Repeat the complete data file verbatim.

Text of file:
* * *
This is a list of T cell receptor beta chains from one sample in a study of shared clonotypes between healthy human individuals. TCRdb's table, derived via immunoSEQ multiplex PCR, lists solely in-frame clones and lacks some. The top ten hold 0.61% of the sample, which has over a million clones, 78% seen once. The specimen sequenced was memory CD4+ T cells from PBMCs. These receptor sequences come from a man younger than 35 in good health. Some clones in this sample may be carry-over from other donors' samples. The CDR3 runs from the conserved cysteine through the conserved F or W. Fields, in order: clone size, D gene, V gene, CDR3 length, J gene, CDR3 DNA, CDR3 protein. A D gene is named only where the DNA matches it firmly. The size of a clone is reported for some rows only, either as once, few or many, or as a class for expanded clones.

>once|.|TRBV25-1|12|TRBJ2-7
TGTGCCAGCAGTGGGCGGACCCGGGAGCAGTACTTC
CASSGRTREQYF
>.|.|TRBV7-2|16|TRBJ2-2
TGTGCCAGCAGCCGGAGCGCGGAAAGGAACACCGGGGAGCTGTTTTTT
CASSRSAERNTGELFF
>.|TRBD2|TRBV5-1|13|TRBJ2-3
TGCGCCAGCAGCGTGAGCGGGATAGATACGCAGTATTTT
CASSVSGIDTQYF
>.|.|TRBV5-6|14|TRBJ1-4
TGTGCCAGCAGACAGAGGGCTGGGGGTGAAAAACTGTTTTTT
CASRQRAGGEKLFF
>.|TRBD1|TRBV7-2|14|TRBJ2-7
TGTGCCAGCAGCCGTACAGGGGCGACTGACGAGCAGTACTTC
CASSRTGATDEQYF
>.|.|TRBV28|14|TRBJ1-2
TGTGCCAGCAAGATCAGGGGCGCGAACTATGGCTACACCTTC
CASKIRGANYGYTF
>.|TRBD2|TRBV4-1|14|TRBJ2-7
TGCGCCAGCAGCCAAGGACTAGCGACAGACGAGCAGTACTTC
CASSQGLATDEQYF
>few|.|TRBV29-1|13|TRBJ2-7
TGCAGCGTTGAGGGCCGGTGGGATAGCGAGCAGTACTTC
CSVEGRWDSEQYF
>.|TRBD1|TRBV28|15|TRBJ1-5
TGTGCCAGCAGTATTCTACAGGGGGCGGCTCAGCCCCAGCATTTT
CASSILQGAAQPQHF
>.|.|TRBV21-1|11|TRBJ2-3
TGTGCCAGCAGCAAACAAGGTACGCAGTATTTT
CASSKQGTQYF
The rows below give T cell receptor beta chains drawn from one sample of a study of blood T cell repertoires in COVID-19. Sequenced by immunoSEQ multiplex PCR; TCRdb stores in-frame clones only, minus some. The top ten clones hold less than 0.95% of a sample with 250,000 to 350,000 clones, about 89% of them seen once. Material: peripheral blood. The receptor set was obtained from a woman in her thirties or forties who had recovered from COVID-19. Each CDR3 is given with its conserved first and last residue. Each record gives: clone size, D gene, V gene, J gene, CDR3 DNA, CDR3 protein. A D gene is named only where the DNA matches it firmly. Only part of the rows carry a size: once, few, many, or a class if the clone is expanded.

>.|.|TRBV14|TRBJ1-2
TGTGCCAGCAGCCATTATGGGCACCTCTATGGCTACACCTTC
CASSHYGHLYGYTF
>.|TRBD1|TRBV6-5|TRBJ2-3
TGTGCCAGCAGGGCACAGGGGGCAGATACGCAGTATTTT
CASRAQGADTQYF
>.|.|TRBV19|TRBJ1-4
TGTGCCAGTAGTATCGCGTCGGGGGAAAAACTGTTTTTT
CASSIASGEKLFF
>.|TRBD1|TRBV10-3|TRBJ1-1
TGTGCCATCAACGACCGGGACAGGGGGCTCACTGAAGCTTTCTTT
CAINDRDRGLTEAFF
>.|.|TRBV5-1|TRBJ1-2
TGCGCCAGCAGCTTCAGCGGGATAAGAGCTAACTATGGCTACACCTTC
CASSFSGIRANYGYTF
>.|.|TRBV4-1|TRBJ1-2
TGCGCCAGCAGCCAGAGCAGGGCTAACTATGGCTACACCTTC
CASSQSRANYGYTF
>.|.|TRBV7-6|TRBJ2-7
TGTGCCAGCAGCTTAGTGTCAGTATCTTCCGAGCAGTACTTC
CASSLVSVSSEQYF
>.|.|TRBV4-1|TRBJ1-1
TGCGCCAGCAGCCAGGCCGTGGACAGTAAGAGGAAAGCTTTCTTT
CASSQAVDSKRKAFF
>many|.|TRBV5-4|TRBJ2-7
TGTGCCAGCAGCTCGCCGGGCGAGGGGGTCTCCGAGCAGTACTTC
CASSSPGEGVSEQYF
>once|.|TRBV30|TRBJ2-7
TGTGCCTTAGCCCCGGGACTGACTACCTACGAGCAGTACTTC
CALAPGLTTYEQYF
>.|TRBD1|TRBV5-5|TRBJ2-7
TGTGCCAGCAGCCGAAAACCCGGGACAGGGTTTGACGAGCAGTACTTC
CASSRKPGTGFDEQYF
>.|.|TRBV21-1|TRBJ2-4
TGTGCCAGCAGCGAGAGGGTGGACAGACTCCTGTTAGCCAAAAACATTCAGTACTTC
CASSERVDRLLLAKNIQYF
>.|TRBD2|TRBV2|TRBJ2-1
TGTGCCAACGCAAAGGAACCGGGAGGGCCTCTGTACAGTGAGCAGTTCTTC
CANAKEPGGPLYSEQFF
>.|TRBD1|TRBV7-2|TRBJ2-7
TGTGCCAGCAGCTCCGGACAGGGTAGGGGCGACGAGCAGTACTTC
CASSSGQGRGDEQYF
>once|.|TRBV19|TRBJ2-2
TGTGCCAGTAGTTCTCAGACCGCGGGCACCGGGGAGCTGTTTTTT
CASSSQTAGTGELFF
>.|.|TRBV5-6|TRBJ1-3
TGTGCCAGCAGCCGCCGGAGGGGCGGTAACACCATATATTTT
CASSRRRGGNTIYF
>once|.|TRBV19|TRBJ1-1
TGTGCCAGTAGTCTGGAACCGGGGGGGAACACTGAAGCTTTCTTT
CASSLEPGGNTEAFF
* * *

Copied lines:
This is a list of T cell receptor beta chains from one sample in a study of shared clonotypes between healthy human individuals. TCRdb's table, derived via immunoSEQ multiplex PCR, lists solely in-frame clones and lacks some. The top ten hold 0.61% of the sample, which has over a million clones, 78% seen once. The specimen sequenced was memory CD4+ T cells from PBMCs. These receptor sequences come from a man younger than 35 in good health. Some clones in this sample may be carry-over from other donors' samples. The CDR3 runs from the conserved cysteine through the conserved F or W. Fields, in order: clone size, D gene, V gene, CDR3 length, J gene, CDR3 DNA, CDR3 protein. A D gene is named only where the DNA matches it firmly. The size of a clone is reported for some rows only, either as once, few or many, or as a class for expanded clones.

>once|.|TRBV25-1|12|TRBJ2-7
TGTGCCAGCAGTGGGCGGACCCGGGAGCAGTACTTC
CASSGRTREQYF
>.|.|TRBV7-2|16|TRBJ2-2
TGTGCCAGCAGCCGGAGCGCGGAAAGGAACACCGGGGAGCTGTTTTTT
CASSRSAERNTGELFF
>.|TRBD2|TRBV5-1|13|TRBJ2-3
TGCGCCAGCAGCGTGAGCGGGATAGATACGCAGTATTTT
CASSVSGIDTQYF
>.|.|TRBV5-6|14|TRBJ1-4
TGTGCCAGCAGACAGAGGGCTGGGGGTGAAAAACTGTTTTTT
CASRQRAGGEKLFF
>.|TRBD1|TRBV7-2|14|TRBJ2-7
TGTGCCAGCAGCCGTACAGGGGCGACTGACGAGCAGTACTTC
CASSRTGATDEQYF
>.|.|TRBV28|14|TRBJ1-2
TGTGCCAGCAAGATCAGGGGCGCGAACTATGGCTACACCTTC
CASKIRGANYGYTF
>.|TRBD2|TRBV4-1|14|TRBJ2-7
TGCGCCAGCAGCCAAGGACTAGCGACAGACGAGCAGTACTTC
CASSQGLATDEQYF
>few|.|TRBV29-1|13|TRBJ2-7
TGCAGCGTTGAGGGCCGGTGGGATAGCGAGCAGTACTTC
CSVEGRWDSEQYF
>.|TRBD1|TRBV28|15|TRBJ1-5
TGTGCCAGCAGTATTCTACAGGGGGCGGCTCAGCCCCAGCATTTT
CASSILQGAAQPQHF
>.|.|TRBV21-1|11|TRBJ2-3
TGTGCCAGCAGCAAACAAGGTACGCAGTATTTT
CASSKQGTQYF
The rows below give T cell receptor beta chains drawn from one sample of a study of blood T cell repertoires in COVID-19. Sequenced by immunoSEQ multiplex PCR; TCRdb stores in-frame clones only, minus some. The top ten clones hold less than 0.95% of a sample with 250,000 to 350,000 clones, about 89% of them seen once. Material: peripheral blood. The receptor set was obtained from a woman in her thirties or forties who had recovered from COVID-19. Each CDR3 is given with its conserved first and last residue. Each record gives: clone size, D gene, V gene, J gene, CDR3 DNA, CDR3 protein. A D gene is named only where the DNA matches it firmly. Only part of the rows carry a size: once, few, many, or a class if the clone is expanded.

>.|.|TRBV14|TRBJ1-2
TGTGCCAGCAGCCATTATGGGCACCTCTATGGCTACACCTTC
CASSHYGHLYGYTF
>.|TRBD1|TRBV6-5|TRBJ2-3
TGTGCCAGCAGGGCACAGGGGGCAGATACGCAGTATTTT
CASRAQGADTQYF
>.|.|TRBV19|TRBJ1-4
TGTGCCAGTAGTATCGCGTCGGGGGAAAAACTGTTTTTT
CASSIASGEKLFF
>.|TRBD1|TRBV10-3|TRBJ1-1
TGTGCCATCAACGACCGGGACAGGGGGCTCACTGAAGCTTTCTTT
CAINDRDRGLTEAFF
>.|.|TRBV5-1|TRBJ1-2
TGCGCCAGCAGCTTCAGCGGGATAAGAGCTAACTATGGCTACACCTTC
CASSFSGIRANYGYTF
>.|.|TRBV4-1|TRBJ1-2
TGCGCCAGCAGCCAGAGCAGGGCTAACTATGGCTACACCTTC
CASSQSRANYGYTF
>.|.|TRBV7-6|TRBJ2-7
TGTGCCAGCAGCTTAGTGTCAGTATCTTCCGAGCAGTACTTC
CASSLVSVSSEQYF
>.|.|TRBV4-1|TRBJ1-1
TGCGCCAGCAGCCAGGCCGTGGACAGTAAGAGGAAAGCTTTCTTT
CASSQAVDSKRKAFF
>many|.|TRBV5-4|TRBJ2-7
TGTGCCAGCAGCTCGCCGGGCGAGGGGGTCTCCGAGCAGTACTTC
CASSSPGEGVSEQYF
>once|.|TRBV30|TRBJ2-7
TGTGCCTTAGCCCCGGGACTGACTACCTACGAGCAGTACTTC
CALAPGLTTYEQYF
>.|TRBD1|TRBV5-5|TRBJ2-7
TGTGCCAGCAGCCGAAAACCCGGGACAGGGTTTGACGAGCAGTACTTC
CASSRKPGTGFDEQYF
>.|.|TRBV21-1|TRBJ2-4
TGTGCCAGCAGCGAGAGGGTGGACAGACTCCTGTTAGCCAAAAACATTCAGTACTTC
CASSERVDRLLLAKNIQYF
>.|TRBD2|TRBV2|TRBJ2-1
TGTGCCAACGCAAAGGAACCGGGAGGGCCTCTGTACAGTGAGCAGTTCTTC
CANAKEPGGPLYSEQFF
>.|TRBD1|TRBV7-2|TRBJ2-7
TGTGCCAGCAGCTCCGGACAGGGTAGGGGCGACGAGCAGTACTTC
CASSSGQGRGDEQYF
>once|.|TRBV19|TRBJ2-2
TGTGCCAGTAGTTCTCAGACCGCGGGCACCGGGGAGCTGTTTTTT
CASSSQTAGTGELFF
>.|.|TRBV5-6|TRBJ1-3
TGTGCCAGCAGCCGCCGGAGGGGCGGTAACACCATATATTTT
CASSRRRGGNTIYF
>once|.|TRBV19|TRBJ1-1
TGTGCCAGTAGTCTGGAACCGGGGGGGAACACTGAAGCTTTCTTT
CASSLEPGGNTEAFF